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Triad

Surry board dumps poop-power project 

In early May, Terry Walmsley didn’t seem worried about Fibrowatt LLC’s chances of building a $140 million plant near Elkin to turn chicken litter into electricity. “We’re more bullish today than we have been in months,” the Langhorne, Pa.-based company’s vice president of environmental and public affairs said. Two weeks later, Surry County commissioners voted unanimously to sever ties, telling Fibrowatt that they were putting the 117-acre site up for sale to other industrial users.

What happened? Chairman Paul Johnson says commissioners lost patience. There had been warning shots: Earlier this spring, the board had voted to withhold local incentives for the plant — which would have created about 80 jobs burning poultry waste to generate power — unless Fibrowatt started answering residents’ questions about the potential smell and environmental hazards. A few days later, the Yadkin Valley Chamber of Commerce, which represents businesses in Surry, Yadkin and Wilkes counties, withdrew its endorsement of the plant.

That initially seemed to work. “They’re starting to gain some trust,” Johnson said in early May, referring to Fibrowatt executives meeting with community groups. “Business people in the county have made comments that were favorable to Fibrowatt.” Walmsley also believed his company had turned the corner. “What we’ve tried to do is provide as many opportunities as possible for people to learn about our proposals.” In addition to meetings, he says, the company started a blog — www.thestraightpoop.org — to counter opposition to its projects, including those in Sampson and Montgomery counties.

But residents weren’t convinced. Richard Loftis, who owns a Mount Airy heating and air-conditioning company, attended one of the presentations. “The folks that spoke to us were very sincere. They didn’t dodge our questions, and they sounded like they would be good corporate citizens.” However, Loftis wasn’t sure the project was right for Surry County. Opposition grew; the meetings ended. “It wasn’t just the environmental activists,” Johnson says. “It was average, everyday citizens that were concerned with what was going on.”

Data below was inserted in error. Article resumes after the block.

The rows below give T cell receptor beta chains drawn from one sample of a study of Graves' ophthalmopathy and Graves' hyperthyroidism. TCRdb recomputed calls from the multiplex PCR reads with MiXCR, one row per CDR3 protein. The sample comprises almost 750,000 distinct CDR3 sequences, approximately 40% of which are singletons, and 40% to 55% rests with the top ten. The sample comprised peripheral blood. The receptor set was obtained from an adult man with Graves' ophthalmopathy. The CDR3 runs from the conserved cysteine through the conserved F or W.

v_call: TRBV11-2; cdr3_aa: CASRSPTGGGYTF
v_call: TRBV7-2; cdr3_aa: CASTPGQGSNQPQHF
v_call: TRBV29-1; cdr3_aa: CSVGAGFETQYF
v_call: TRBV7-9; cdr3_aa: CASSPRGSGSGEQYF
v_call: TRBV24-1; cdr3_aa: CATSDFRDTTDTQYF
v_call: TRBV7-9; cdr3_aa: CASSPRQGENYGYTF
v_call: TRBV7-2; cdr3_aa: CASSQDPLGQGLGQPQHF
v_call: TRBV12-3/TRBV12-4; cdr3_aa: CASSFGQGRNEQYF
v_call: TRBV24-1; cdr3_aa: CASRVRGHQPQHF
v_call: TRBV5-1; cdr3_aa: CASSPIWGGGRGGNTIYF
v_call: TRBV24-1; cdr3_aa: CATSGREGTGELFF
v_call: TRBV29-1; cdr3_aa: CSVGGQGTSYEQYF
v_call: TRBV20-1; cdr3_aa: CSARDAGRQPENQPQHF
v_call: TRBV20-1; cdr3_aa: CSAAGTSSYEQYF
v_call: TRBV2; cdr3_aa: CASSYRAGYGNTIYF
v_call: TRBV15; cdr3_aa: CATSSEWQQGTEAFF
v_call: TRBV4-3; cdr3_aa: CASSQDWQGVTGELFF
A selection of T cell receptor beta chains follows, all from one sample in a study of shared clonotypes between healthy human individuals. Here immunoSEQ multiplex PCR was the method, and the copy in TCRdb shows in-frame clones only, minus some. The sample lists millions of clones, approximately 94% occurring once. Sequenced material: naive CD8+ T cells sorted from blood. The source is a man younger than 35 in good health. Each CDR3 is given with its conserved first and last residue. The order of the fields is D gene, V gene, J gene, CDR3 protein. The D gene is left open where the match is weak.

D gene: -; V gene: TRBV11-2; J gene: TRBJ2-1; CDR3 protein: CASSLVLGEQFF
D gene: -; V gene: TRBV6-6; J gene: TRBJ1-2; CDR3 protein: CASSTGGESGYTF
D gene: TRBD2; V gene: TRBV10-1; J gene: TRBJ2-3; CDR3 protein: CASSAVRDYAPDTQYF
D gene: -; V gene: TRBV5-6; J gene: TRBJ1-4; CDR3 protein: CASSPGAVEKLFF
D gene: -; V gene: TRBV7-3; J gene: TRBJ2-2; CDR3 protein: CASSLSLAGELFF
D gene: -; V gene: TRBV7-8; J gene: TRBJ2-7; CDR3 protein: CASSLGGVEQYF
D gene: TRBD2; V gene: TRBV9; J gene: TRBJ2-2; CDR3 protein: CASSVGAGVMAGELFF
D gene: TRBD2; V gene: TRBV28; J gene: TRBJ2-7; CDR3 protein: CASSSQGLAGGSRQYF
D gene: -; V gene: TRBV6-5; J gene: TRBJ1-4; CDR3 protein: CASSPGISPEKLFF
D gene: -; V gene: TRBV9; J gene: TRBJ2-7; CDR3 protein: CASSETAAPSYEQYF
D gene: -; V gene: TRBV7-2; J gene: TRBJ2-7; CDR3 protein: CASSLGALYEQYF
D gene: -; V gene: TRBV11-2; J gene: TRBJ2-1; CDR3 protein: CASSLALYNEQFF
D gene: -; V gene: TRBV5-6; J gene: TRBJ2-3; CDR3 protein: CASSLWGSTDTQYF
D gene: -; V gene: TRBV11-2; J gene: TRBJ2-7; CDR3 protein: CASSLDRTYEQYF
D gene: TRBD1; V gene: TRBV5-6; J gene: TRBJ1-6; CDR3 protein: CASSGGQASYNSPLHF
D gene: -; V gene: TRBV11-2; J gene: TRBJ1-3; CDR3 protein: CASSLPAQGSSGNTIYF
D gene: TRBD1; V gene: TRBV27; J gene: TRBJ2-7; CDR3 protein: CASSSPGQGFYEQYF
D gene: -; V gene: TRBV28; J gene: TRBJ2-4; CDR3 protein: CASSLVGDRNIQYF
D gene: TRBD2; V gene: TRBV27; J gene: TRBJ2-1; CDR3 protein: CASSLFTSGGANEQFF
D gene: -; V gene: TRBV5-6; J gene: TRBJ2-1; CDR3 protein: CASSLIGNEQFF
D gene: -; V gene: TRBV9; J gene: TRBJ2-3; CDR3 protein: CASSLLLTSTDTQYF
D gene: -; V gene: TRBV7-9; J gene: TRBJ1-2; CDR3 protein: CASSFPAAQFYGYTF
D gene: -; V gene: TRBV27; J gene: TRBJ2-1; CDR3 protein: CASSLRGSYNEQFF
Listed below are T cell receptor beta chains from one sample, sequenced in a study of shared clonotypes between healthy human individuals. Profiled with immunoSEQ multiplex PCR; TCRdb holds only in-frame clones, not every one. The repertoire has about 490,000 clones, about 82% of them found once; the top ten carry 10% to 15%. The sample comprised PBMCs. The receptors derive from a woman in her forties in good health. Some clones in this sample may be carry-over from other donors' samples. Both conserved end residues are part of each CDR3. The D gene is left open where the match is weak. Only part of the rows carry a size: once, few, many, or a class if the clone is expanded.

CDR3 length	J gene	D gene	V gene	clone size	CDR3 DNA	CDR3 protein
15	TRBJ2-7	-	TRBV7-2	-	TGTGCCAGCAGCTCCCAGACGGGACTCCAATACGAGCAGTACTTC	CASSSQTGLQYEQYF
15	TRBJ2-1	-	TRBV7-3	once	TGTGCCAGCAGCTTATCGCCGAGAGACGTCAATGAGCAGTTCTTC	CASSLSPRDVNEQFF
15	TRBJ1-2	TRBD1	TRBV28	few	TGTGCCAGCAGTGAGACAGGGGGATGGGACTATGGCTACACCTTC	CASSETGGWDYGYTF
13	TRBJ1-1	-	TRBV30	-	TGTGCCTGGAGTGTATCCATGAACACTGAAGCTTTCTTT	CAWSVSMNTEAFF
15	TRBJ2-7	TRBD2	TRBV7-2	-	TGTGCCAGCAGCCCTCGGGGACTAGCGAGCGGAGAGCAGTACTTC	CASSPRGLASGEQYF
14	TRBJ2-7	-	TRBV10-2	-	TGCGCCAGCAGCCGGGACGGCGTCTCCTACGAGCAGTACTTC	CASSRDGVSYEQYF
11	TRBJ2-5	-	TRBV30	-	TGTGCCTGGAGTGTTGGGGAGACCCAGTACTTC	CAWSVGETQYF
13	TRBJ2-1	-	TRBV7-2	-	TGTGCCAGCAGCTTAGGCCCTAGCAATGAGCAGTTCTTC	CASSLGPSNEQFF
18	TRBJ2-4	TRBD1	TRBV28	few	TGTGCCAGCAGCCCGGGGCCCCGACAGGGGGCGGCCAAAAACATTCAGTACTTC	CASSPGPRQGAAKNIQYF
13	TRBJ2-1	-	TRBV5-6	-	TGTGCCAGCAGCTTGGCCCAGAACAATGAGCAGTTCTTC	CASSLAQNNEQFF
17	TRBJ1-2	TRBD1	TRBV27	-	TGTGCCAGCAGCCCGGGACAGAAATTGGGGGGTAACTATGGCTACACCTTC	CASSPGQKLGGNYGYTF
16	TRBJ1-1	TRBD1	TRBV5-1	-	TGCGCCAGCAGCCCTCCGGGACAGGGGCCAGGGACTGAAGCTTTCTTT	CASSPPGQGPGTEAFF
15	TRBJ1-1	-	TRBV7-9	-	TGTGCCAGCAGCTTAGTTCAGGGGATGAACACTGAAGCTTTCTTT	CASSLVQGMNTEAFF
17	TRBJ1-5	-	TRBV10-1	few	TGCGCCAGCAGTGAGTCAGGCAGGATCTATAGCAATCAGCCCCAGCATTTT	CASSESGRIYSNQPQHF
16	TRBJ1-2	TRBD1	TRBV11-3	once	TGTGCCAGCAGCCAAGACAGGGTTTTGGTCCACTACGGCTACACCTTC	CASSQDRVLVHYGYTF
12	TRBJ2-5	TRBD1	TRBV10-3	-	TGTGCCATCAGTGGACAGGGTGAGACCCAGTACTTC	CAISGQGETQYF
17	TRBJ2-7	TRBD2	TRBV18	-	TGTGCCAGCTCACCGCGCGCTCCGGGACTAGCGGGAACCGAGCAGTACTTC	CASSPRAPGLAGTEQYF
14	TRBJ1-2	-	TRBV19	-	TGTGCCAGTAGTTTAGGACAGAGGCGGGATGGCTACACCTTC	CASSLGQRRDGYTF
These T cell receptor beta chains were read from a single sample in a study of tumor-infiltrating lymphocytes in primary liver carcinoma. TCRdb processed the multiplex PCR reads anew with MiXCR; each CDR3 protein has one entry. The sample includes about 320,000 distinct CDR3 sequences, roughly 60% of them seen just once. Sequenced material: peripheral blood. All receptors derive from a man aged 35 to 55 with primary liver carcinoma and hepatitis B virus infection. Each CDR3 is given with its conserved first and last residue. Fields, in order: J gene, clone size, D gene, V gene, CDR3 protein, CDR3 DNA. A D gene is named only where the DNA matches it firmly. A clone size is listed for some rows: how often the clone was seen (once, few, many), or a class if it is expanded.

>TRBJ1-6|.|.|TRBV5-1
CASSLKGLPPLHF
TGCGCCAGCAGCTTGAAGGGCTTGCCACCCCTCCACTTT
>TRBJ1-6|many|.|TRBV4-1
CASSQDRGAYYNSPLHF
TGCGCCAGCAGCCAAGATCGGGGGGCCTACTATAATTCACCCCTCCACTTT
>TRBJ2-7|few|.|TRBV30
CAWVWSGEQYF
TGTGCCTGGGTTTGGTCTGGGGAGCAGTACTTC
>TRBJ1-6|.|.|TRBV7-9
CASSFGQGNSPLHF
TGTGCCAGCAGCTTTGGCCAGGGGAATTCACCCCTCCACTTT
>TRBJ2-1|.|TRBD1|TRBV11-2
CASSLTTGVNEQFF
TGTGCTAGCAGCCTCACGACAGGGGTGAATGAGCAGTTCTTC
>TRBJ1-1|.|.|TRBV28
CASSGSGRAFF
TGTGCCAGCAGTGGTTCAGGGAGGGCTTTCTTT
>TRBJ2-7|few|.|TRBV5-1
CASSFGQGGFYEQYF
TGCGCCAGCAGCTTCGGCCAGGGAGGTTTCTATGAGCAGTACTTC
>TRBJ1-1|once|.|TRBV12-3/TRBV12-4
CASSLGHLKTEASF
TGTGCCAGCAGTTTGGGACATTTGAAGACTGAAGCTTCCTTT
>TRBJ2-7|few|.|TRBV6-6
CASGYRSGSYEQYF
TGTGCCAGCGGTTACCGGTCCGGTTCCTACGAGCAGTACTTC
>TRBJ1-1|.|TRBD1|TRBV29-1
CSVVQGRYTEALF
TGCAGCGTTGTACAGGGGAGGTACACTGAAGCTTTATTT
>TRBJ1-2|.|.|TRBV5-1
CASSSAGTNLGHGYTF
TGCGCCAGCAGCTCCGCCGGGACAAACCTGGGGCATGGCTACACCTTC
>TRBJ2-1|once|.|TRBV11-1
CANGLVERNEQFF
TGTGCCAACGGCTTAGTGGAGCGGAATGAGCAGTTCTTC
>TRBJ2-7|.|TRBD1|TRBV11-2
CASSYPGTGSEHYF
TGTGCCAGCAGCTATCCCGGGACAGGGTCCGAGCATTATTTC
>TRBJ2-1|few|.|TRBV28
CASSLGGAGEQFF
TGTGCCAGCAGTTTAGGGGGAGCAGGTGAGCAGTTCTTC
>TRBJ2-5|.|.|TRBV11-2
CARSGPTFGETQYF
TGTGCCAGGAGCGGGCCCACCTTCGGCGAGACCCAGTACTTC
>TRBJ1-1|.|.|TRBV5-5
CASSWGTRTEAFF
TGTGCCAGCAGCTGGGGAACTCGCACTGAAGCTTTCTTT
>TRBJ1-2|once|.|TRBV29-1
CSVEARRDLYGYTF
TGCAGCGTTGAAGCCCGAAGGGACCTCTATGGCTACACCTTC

Fibrowatt says it will proceed with the other North Carolina plants, but the company faces another problem: It still doesn’t have a buyer for the electricity they would produce. Meanwhile, Surry County is marketing the site — which it bought for about $786,000 — to a variety of industries, Johnson says, adding that he’s not worried about potential buyers being scared off by the nullification of the Fibrowatt deal. “If other companies do their due diligence like our economic-development people ask them to, this county is very helpful. But they have to be responsive to our needs.”


KERNERSVILLE — The FedEx Ground Package System distribution hub under construction could employ as many as 1,400 full- and part-time workers within 10 years. It is scheduled to open in September 2011 with 750 to 800 employees, about 500 from two existing operations in Winston-Salem.

WINSTON-SALEMKrispy Kreme Doughnuts expects to make a profit in the fiscal year that began Feb. 1. It lost $157,000 last year after losing $4 million the previous. International sales increased 12% to $4.6 million.

WINSTON-SALEM — The top five executives at Targacept received bigger bonuses but no salary increases in 2009 after the company made a breakthrough on a depression treatment. CEO Don deBethizy got a bonus of $143,259, compared with $8,652 in 2008. His salary was $384,525.

GREENSBOROGuilford Performance Textiles, formerly Guilford Mills, will close its last local plant by year-end, putting about 150 out of work. Founded in 1946, the company moved headquarters to Wilmington in 2005. Its other Tar Heel mill employs about 1,000 in Kenansville.

LEXINGTONUnited Furniture Industries of Okolona, Miss., will open its third North Carolina plant and create 150 jobs within three years. It employs about 400 in Archdale and High Point.

WINSTON-SALEMR.J. Reynolds Tobacco will pay about $325 million to settle a lawsuit with local and national governments in Canada.They say a defunct Reynolds subsidiary aided cigarette smuggling in the 1980s and 1990s.

WINSTON-SALEMNovant Health, the parent of Forsyth Medical Center, Presbyterian Hospital in Charlotte and 11 other hospitals in North Carolina and Virginia, netted $197 million in 2009 — about $123 million from investments. It lost $174 million in 2008.

REIDSVILLEAFG Wipes plans to add 95 jobs within a year, for a total of nearly 300. Parent Albaad Corporate, based in Israel, recently won a contract to produce a new wet-wipe product.